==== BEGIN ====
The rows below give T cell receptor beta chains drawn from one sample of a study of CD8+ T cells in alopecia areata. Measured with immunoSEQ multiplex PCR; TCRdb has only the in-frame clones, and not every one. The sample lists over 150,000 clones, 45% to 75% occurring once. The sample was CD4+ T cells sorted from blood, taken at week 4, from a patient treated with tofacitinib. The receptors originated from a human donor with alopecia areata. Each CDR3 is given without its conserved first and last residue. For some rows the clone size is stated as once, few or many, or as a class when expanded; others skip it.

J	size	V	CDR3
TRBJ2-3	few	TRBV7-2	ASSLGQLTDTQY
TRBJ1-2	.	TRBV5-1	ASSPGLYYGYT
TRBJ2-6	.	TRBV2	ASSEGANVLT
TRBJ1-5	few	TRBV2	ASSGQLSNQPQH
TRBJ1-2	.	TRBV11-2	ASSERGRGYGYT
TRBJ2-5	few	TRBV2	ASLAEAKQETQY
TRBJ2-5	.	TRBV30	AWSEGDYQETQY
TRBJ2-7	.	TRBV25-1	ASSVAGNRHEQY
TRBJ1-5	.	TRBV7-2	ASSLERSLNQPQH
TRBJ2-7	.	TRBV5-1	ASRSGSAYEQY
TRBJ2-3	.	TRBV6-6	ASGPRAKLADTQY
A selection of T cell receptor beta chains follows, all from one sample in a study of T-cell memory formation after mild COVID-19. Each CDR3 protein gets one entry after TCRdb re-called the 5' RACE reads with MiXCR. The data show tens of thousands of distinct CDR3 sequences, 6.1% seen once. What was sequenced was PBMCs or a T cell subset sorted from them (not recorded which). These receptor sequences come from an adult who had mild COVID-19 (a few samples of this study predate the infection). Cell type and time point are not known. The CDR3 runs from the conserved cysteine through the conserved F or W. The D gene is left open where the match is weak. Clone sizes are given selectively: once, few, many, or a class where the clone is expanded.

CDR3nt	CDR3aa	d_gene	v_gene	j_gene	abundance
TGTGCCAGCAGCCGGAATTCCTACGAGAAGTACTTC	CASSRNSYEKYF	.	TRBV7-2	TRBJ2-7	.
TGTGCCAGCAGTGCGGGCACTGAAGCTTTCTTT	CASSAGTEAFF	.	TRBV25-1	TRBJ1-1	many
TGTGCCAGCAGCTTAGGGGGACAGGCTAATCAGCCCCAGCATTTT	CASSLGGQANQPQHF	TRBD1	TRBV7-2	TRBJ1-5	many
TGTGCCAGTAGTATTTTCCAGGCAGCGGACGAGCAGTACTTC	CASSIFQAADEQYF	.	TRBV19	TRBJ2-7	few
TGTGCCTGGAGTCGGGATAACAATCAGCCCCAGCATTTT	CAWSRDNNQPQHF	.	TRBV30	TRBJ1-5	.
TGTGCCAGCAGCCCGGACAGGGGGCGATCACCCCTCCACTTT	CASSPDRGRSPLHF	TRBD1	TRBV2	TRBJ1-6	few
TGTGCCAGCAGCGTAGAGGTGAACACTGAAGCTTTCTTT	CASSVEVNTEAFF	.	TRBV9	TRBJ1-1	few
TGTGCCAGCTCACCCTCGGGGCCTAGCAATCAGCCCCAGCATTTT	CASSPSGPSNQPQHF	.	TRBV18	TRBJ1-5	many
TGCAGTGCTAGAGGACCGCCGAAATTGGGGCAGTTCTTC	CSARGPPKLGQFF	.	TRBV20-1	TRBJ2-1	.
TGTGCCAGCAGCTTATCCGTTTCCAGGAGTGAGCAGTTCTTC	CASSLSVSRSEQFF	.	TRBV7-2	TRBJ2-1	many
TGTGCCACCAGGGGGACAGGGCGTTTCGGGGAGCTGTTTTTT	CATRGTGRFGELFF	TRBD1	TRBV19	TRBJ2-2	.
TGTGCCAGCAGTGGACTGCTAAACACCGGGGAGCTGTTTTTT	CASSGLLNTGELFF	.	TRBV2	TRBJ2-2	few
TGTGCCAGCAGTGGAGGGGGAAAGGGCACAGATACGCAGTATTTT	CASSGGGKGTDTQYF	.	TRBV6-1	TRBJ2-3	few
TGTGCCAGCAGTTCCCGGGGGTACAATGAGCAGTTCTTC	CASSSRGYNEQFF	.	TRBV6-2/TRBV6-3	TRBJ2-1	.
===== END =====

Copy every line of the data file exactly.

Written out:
The rows below give T cell receptor beta chains drawn from one sample of a study of CD8+ T cells in alopecia areata. Measured with immunoSEQ multiplex PCR; TCRdb has only the in-frame clones, and not every one. The sample lists over 150,000 clones, 45% to 75% occurring once. The sample was CD4+ T cells sorted from blood, taken at week 4, from a patient treated with tofacitinib. The receptors originated from a human donor with alopecia areata. Each CDR3 is given without its conserved first and last residue. For some rows the clone size is stated as once, few or many, or as a class when expanded; others skip it.

J	size	V	CDR3
TRBJ2-3	few	TRBV7-2	ASSLGQLTDTQY
TRBJ1-2	.	TRBV5-1	ASSPGLYYGYT
TRBJ2-6	.	TRBV2	ASSEGANVLT
TRBJ1-5	few	TRBV2	ASSGQLSNQPQH
TRBJ1-2	.	TRBV11-2	ASSERGRGYGYT
TRBJ2-5	few	TRBV2	ASLAEAKQETQY
TRBJ2-5	.	TRBV30	AWSEGDYQETQY
TRBJ2-7	.	TRBV25-1	ASSVAGNRHEQY
TRBJ1-5	.	TRBV7-2	ASSLERSLNQPQH
TRBJ2-7	.	TRBV5-1	ASRSGSAYEQY
TRBJ2-3	.	TRBV6-6	ASGPRAKLADTQY
A selection of T cell receptor beta chains follows, all from one sample in a study of T-cell memory formation after mild COVID-19. Each CDR3 protein gets one entry after TCRdb re-called the 5' RACE reads with MiXCR. The data show tens of thousands of distinct CDR3 sequences, 6.1% seen once. What was sequenced was PBMCs or a T cell subset sorted from them (not recorded which). These receptor sequences come from an adult who had mild COVID-19 (a few samples of this study predate the infection). Cell type and time point are not known. The CDR3 runs from the conserved cysteine through the conserved F or W. The D gene is left open where the match is weak. Clone sizes are given selectively: once, few, many, or a class where the clone is expanded.

CDR3nt	CDR3aa	d_gene	v_gene	j_gene	abundance
TGTGCCAGCAGCCGGAATTCCTACGAGAAGTACTTC	CASSRNSYEKYF	.	TRBV7-2	TRBJ2-7	.
TGTGCCAGCAGTGCGGGCACTGAAGCTTTCTTT	CASSAGTEAFF	.	TRBV25-1	TRBJ1-1	many
TGTGCCAGCAGCTTAGGGGGACAGGCTAATCAGCCCCAGCATTTT	CASSLGGQANQPQHF	TRBD1	TRBV7-2	TRBJ1-5	many
TGTGCCAGTAGTATTTTCCAGGCAGCGGACGAGCAGTACTTC	CASSIFQAADEQYF	.	TRBV19	TRBJ2-7	few
TGTGCCTGGAGTCGGGATAACAATCAGCCCCAGCATTTT	CAWSRDNNQPQHF	.	TRBV30	TRBJ1-5	.
TGTGCCAGCAGCCCGGACAGGGGGCGATCACCCCTCCACTTT	CASSPDRGRSPLHF	TRBD1	TRBV2	TRBJ1-6	few
TGTGCCAGCAGCGTAGAGGTGAACACTGAAGCTTTCTTT	CASSVEVNTEAFF	.	TRBV9	TRBJ1-1	few
TGTGCCAGCTCACCCTCGGGGCCTAGCAATCAGCCCCAGCATTTT	CASSPSGPSNQPQHF	.	TRBV18	TRBJ1-5	many
TGCAGTGCTAGAGGACCGCCGAAATTGGGGCAGTTCTTC	CSARGPPKLGQFF	.	TRBV20-1	TRBJ2-1	.
TGTGCCAGCAGCTTATCCGTTTCCAGGAGTGAGCAGTTCTTC	CASSLSVSRSEQFF	.	TRBV7-2	TRBJ2-1	many
TGTGCCACCAGGGGGACAGGGCGTTTCGGGGAGCTGTTTTTT	CATRGTGRFGELFF	TRBD1	TRBV19	TRBJ2-2	.
TGTGCCAGCAGTGGACTGCTAAACACCGGGGAGCTGTTTTTT	CASSGLLNTGELFF	.	TRBV2	TRBJ2-2	few
TGTGCCAGCAGTGGAGGGGGAAAGGGCACAGATACGCAGTATTTT	CASSGGGKGTDTQYF	.	TRBV6-1	TRBJ2-3	few
TGTGCCAGCAGTTCCCGGGGGTACAATGAGCAGTTCTTC	CASSSRGYNEQFF	.	TRBV6-2/TRBV6-3	TRBJ2-1	.